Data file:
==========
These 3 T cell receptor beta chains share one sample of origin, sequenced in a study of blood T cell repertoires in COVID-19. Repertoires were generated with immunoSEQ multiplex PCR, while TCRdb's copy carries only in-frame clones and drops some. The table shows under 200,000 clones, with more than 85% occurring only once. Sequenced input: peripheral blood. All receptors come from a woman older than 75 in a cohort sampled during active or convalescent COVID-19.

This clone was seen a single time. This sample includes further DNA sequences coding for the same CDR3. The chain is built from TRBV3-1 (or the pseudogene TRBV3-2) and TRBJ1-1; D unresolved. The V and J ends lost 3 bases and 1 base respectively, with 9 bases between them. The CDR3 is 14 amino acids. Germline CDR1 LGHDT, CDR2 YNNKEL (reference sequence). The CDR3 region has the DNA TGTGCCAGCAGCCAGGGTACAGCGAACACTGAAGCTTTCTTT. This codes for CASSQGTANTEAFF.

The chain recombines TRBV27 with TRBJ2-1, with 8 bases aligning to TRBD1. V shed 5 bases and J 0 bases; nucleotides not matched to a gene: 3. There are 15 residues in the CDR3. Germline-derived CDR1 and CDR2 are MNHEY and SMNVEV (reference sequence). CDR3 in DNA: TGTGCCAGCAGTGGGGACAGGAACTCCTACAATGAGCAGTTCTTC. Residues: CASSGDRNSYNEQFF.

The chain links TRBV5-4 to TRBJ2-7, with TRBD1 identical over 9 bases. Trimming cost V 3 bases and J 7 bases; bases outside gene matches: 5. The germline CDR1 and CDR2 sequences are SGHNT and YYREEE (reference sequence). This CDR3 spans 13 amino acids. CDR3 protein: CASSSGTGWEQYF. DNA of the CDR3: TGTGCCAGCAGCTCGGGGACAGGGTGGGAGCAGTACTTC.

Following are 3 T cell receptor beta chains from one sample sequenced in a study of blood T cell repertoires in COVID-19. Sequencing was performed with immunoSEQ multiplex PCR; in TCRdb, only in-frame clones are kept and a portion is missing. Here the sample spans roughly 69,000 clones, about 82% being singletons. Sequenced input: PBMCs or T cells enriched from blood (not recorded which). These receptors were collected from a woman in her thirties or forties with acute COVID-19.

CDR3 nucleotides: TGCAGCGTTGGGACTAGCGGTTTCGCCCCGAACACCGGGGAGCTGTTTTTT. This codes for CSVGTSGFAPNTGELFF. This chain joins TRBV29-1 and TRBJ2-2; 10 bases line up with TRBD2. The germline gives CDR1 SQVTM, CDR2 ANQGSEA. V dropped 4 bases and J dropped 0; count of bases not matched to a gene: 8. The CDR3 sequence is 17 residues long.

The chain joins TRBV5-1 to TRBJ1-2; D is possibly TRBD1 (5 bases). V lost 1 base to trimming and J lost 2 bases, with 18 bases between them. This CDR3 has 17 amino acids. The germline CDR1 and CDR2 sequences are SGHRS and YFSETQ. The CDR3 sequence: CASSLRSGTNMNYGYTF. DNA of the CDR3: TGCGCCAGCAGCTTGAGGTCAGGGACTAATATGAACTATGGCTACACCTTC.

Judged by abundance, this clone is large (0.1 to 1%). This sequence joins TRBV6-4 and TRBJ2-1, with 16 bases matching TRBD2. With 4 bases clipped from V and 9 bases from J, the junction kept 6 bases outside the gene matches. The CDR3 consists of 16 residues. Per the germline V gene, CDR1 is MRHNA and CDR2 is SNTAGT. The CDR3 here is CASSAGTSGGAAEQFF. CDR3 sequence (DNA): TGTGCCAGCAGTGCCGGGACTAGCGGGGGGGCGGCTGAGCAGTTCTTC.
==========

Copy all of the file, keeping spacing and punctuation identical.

These 3 T cell receptor beta chains share one sample of origin, sequenced in a study of blood T cell repertoires in COVID-19. Repertoires were generated with immunoSEQ multiplex PCR, while TCRdb's copy carries only in-frame clones and drops some. The table shows under 200,000 clones, with more than 85% occurring only once. Sequenced input: peripheral blood. All receptors come from a woman older than 75 in a cohort sampled during active or convalescent COVID-19.

This clone was seen a single time. This sample includes further DNA sequences coding for the same CDR3. The chain is built from TRBV3-1 (or the pseudogene TRBV3-2) and TRBJ1-1; D unresolved. The V and J ends lost 3 bases and 1 base respectively, with 9 bases between them. The CDR3 is 14 amino acids. Germline CDR1 LGHDT, CDR2 YNNKEL (reference sequence). The CDR3 region has the DNA TGTGCCAGCAGCCAGGGTACAGCGAACACTGAAGCTTTCTTT. This codes for CASSQGTANTEAFF.

The chain recombines TRBV27 with TRBJ2-1, with 8 bases aligning to TRBD1. V shed 5 bases and J 0 bases; nucleotides not matched to a gene: 3. There are 15 residues in the CDR3. Germline-derived CDR1 and CDR2 are MNHEY and SMNVEV (reference sequence). CDR3 in DNA: TGTGCCAGCAGTGGGGACAGGAACTCCTACAATGAGCAGTTCTTC. Residues: CASSGDRNSYNEQFF.

The chain links TRBV5-4 to TRBJ2-7, with TRBD1 identical over 9 bases. Trimming cost V 3 bases and J 7 bases; bases outside gene matches: 5. The germline CDR1 and CDR2 sequences are SGHNT and YYREEE (reference sequence). This CDR3 spans 13 amino acids. CDR3 protein: CASSSGTGWEQYF. DNA of the CDR3: TGTGCCAGCAGCTCGGGGACAGGGTGGGAGCAGTACTTC.

Following are 3 T cell receptor beta chains from one sample sequenced in a study of blood T cell repertoires in COVID-19. Sequencing was performed with immunoSEQ multiplex PCR; in TCRdb, only in-frame clones are kept and a portion is missing. Here the sample spans roughly 69,000 clones, about 82% being singletons. Sequenced input: PBMCs or T cells enriched from blood (not recorded which). These receptors were collected from a woman in her thirties or forties with acute COVID-19.

CDR3 nucleotides: TGCAGCGTTGGGACTAGCGGTTTCGCCCCGAACACCGGGGAGCTGTTTTTT. This codes for CSVGTSGFAPNTGELFF. This chain joins TRBV29-1 and TRBJ2-2; 10 bases line up with TRBD2. The germline gives CDR1 SQVTM, CDR2 ANQGSEA. V dropped 4 bases and J dropped 0; count of bases not matched to a gene: 8. The CDR3 sequence is 17 residues long.

The chain joins TRBV5-1 to TRBJ1-2; D is possibly TRBD1 (5 bases). V lost 1 base to trimming and J lost 2 bases, with 18 bases between them. This CDR3 has 17 amino acids. The germline CDR1 and CDR2 sequences are SGHRS and YFSETQ. The CDR3 sequence: CASSLRSGTNMNYGYTF. DNA of the CDR3: TGCGCCAGCAGCTTGAGGTCAGGGACTAATATGAACTATGGCTACACCTTC.

Judged by abundance, this clone is large (0.1 to 1%). This sequence joins TRBV6-4 and TRBJ2-1, with 16 bases matching TRBD2. With 4 bases clipped from V and 9 bases from J, the junction kept 6 bases outside the gene matches. The CDR3 consists of 16 residues. Per the germline V gene, CDR1 is MRHNA and CDR2 is SNTAGT. The CDR3 here is CASSAGTSGGAAEQFF. CDR3 sequence (DNA): TGTGCCAGCAGTGCCGGGACTAGCGGGGGGGCGGCTGAGCAGTTCTTC.